Consumer Finance Insights
August 10, 2017

FTC Uses Consumer Complaints to Combat Alleged Robocalls

The Federal Trade Commission (FTC) is using consumer complaints in its effort to quell alleged illegal robocalls.  On September 1, 2009, the FTC issued rules prohibiting robocalls made without a consumer’s prior written authorization.  Yet, the FTC’s research shows that robocalls persist.  According to the FTC’s Do Not Call Reported Calls Data website—which contains data about the telephone number, date, time, and subject matter of the call, the state where the consumer receiving the call was located, and whether the call was reportedly a robocall—over 1.9 million complaints regarding robocalls were made between January and May 2017 alone.  In fact, the FTC receives tens of thousands of complaints about robocalls daily, making robocalls the most complained-about issue the FTC oversees.

The FTC has decided to release consumer complaints about alleged robocalls to private companies that work to block robocalls using, for example, mobile apps, features built into mobile phones, cloud-based services, call-blocking devices, and phone carrier services. Since the technologies that block robocalls often use lists of telephone numbers about which consumers have complained, the FTC considers consumer complaints to be a critical element of its call-blocking initiative.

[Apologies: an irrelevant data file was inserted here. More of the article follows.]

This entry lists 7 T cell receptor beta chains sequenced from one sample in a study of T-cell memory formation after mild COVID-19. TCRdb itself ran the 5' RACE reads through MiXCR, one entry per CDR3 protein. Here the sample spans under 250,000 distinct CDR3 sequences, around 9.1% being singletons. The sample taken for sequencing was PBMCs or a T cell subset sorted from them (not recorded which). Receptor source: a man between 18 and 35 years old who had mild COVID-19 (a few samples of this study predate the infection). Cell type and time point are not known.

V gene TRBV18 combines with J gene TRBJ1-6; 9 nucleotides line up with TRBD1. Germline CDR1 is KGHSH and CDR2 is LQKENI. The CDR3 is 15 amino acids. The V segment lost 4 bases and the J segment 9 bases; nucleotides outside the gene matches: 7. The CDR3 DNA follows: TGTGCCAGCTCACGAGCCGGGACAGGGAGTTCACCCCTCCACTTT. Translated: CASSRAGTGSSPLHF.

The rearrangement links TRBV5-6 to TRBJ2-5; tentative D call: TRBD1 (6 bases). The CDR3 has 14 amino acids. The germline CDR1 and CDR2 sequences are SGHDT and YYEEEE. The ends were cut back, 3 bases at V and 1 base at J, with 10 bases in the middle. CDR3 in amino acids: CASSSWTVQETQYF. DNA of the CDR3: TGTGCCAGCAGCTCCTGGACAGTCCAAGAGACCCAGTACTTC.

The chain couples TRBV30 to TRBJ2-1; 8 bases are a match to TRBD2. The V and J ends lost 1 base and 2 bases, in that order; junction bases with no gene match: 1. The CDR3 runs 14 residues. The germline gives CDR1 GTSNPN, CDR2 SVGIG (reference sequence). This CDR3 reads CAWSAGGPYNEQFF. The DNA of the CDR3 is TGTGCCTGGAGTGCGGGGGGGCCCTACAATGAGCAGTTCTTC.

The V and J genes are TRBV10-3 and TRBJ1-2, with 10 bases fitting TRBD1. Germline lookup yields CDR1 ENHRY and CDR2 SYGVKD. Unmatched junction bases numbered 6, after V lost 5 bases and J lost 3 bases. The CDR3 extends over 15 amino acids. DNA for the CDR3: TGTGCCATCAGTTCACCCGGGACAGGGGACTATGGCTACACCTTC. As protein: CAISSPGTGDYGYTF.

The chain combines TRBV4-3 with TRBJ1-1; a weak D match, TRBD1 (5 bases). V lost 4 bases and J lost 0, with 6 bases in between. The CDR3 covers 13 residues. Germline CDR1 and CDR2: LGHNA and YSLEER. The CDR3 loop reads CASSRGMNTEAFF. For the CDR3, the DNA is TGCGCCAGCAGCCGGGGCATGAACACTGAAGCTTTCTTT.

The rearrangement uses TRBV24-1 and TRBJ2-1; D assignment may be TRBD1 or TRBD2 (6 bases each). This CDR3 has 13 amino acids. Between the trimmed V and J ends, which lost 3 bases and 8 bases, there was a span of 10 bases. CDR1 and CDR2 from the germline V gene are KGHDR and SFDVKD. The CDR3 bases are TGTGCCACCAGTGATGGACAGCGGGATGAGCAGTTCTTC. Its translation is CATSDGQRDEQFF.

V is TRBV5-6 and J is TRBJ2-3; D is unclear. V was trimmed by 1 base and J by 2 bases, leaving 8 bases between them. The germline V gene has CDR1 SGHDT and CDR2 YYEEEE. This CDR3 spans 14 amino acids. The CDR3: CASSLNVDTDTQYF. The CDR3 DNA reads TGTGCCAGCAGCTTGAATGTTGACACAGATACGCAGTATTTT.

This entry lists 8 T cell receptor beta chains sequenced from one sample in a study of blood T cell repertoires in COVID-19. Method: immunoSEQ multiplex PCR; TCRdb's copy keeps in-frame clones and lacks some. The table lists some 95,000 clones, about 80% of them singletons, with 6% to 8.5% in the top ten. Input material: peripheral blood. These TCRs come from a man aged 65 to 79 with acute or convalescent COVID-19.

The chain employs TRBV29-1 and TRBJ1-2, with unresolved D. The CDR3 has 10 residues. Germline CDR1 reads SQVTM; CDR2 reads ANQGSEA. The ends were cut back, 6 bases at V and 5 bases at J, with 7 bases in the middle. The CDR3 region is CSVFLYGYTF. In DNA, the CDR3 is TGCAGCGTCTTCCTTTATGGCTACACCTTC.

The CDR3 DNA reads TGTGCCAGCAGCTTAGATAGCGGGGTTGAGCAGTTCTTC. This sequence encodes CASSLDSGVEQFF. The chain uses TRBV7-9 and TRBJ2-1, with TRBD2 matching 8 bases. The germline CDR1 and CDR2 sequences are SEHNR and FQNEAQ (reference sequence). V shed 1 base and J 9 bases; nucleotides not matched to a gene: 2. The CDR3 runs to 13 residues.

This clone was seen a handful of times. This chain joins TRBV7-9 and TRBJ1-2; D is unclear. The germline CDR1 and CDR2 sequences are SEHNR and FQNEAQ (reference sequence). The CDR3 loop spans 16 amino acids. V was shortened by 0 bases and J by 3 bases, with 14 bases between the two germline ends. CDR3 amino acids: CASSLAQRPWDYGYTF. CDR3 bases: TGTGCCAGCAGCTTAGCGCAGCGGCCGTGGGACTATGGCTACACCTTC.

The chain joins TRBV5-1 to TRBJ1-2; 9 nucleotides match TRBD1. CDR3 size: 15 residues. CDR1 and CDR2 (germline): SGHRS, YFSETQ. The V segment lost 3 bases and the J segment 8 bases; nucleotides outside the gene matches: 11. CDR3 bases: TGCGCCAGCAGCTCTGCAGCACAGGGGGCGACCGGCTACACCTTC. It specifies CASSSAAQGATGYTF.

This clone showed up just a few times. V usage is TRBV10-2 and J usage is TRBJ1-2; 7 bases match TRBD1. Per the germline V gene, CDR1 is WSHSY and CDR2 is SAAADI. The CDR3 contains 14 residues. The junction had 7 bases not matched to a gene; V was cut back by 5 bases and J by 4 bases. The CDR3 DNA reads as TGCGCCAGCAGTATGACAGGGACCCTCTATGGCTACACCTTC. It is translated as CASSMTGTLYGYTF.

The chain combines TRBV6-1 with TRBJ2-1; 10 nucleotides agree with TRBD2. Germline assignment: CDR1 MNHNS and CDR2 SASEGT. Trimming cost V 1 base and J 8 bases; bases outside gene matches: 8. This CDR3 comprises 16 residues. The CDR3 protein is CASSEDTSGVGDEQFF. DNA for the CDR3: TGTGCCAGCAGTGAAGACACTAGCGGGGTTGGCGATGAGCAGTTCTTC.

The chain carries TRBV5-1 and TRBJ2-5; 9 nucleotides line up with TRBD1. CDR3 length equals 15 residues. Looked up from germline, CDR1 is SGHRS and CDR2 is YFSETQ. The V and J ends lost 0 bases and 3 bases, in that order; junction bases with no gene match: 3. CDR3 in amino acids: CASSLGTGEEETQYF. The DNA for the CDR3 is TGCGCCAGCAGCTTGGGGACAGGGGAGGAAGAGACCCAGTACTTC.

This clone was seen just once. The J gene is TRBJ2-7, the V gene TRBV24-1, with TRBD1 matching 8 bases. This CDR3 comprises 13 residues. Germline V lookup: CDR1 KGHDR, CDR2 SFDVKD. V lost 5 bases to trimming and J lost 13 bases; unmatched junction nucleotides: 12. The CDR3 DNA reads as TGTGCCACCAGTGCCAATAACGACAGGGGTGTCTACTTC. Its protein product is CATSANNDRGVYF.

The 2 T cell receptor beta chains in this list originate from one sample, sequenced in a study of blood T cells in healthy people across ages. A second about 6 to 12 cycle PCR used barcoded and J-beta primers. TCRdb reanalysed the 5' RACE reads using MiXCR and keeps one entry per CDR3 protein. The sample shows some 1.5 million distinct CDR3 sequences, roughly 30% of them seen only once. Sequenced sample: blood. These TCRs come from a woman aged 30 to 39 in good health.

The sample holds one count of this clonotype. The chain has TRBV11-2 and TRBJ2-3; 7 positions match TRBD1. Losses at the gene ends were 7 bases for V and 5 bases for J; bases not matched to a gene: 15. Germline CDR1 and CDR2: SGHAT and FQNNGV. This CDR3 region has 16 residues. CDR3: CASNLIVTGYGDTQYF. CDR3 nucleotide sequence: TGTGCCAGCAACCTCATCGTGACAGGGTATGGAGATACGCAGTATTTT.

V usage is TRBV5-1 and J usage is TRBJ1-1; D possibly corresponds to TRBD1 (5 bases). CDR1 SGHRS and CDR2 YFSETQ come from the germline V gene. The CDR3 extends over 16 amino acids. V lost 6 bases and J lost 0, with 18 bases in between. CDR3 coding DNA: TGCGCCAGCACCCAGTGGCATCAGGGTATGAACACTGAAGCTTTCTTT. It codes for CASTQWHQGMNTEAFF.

This step by the FTC is the latest in its effort to increase control in the area of automated telemarketing calls.  To date, the FTC has brought 131 enforcement actions based on allegations of robocalling and related violations, resulting in $49 million in civil penalties and $71 million in payments for redress or disgorgement.

The largest of those settlements was a 2013 consent order between the FTC and Mortgage Investors Corporation, a national refinancer of veterans’ home loans.  Under the consent order, Mortgage Investors Corporation was required to pay a civil penalty of $7.5 million.  In that litigation, the FTC claimed that Mortgage Investors Corporation had violated the Do-Not-Call provisions of the Telemarketing Sales Rule and the Mortgage Acts and Practices – Advertising Rule by allegedly calling consumers on the National Do Not Call Registry, failing to remove consumers’ telephone numbers from its call list following consumers’ requests, and misrepresenting the terms of loan products on telemarketing calls.

In light of the FTC’s continued focus on robocalls, consumer financial services providers should review their policies and practices to ensure that they are compliant with all Do-Not-Call provisions of the Telemarketing Sales Rule, which can be found at 16 C.F.R. § 310 et seq.

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